More and more people recognise that we now live in the age of energy. From the Internet to all forms of communication to energy medicine to quantum physics – the fact is we are now living in a world where at least half of what is influencing and controlling us is in energy form.
Watch Dr Bruce Lipton (Biology of Belief) explaining what is chi/qi and how environmental factors affect our biology and behaviour
Factors affecting chi
There are many factors affecting qi:
- environment / feng shui
- the global situation
So, feng shui can affect your chi and the chi of your environment, but it’s not the most important factor. Nelson Mandela was affected by the chi of his prison cell, but his personal chi and chi of others was the key influencer.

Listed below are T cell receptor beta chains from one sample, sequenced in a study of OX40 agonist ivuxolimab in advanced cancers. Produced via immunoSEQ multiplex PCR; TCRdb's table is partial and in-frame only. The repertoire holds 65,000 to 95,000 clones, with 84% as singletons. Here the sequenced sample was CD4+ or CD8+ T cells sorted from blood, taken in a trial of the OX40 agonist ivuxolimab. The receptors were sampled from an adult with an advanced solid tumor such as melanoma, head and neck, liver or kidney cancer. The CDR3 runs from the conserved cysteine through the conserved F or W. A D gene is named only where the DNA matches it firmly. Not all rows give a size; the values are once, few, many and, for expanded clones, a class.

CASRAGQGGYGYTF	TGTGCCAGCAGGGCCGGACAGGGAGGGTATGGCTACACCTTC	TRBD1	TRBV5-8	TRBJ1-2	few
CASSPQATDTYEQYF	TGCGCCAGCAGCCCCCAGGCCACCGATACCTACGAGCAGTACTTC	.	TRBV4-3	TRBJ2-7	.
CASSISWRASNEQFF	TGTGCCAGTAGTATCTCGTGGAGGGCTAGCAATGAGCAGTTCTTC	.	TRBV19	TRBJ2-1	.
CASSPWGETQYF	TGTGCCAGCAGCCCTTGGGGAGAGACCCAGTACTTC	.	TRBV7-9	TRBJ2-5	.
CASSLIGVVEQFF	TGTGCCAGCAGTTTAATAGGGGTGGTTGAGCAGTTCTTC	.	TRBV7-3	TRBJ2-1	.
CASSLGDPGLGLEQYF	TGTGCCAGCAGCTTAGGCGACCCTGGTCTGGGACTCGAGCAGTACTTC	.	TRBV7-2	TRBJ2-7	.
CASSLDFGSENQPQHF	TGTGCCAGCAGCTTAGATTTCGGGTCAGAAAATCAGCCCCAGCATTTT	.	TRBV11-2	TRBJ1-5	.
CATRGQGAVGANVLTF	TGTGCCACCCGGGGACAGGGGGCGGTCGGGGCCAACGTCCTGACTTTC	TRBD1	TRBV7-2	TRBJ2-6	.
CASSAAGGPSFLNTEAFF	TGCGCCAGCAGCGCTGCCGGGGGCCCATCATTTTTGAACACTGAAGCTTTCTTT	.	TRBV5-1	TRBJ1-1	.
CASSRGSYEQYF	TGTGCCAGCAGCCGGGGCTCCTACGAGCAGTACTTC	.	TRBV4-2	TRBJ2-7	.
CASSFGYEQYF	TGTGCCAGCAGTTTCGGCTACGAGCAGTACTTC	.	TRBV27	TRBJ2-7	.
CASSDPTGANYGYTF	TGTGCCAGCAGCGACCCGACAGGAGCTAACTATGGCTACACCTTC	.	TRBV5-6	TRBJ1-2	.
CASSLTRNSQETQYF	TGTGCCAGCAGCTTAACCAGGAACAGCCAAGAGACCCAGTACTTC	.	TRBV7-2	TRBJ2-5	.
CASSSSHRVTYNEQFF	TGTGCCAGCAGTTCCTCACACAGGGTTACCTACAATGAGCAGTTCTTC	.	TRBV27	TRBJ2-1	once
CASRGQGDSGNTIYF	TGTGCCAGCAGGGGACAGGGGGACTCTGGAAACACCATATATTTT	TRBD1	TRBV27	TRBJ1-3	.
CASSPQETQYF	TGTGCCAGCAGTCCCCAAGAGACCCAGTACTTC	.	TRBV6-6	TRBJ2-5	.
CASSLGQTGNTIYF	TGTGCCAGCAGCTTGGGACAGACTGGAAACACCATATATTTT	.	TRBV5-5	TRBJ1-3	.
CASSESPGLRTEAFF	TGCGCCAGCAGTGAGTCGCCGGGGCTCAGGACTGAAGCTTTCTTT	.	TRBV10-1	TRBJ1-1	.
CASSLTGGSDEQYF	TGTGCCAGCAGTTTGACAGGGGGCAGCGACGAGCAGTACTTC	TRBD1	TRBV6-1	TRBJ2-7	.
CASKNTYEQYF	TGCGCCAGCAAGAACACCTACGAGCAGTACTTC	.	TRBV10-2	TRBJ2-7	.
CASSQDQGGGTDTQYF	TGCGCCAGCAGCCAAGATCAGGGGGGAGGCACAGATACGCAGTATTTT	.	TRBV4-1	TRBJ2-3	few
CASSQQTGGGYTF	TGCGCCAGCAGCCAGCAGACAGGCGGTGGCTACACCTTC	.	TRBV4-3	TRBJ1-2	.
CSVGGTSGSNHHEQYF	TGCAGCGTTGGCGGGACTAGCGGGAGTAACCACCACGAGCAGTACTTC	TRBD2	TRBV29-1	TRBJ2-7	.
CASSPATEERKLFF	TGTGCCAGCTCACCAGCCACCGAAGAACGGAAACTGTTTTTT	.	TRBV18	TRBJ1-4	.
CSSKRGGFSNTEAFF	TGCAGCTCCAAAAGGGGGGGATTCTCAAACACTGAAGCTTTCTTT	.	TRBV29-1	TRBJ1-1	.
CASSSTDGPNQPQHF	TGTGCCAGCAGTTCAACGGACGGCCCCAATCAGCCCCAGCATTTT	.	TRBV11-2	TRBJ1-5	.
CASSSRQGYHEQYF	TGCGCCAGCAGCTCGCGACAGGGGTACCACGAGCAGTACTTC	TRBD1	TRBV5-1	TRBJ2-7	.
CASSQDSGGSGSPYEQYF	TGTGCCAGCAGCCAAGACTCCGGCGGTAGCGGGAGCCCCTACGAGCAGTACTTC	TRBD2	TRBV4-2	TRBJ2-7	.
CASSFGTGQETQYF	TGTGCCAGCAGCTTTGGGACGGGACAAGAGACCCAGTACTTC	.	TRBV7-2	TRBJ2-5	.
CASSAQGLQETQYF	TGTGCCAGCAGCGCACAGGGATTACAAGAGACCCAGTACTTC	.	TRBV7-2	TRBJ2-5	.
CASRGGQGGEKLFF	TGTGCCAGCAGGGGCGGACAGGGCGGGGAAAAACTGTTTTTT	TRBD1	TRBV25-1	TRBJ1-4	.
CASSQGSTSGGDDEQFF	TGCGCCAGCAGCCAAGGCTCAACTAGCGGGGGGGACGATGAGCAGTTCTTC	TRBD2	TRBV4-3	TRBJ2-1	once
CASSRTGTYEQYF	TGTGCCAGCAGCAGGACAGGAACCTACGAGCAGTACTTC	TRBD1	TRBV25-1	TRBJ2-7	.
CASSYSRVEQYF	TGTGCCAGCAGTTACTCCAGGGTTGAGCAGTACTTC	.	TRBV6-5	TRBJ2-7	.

In feng shui, your qi is influenced by many things, such as light, colour, plants, shapes, the arrangement of furniture, etc. Together, these characteristics create the chi of the home and workplace. Chi is maximised when extreme environment characteristics (yin and yang) are in balance.
In quantum physics, there is the concept of the observer effect, which states that observing a situation or phenomenon changes that phenomenon. Some researchers suggest that consciousness is an informational field or morphic field in which all phenomenon takes place. Others suggest that we live in a holographic/virtual / matrix/simulation reality where we are the co-creators of this reality.
Qi as a frequency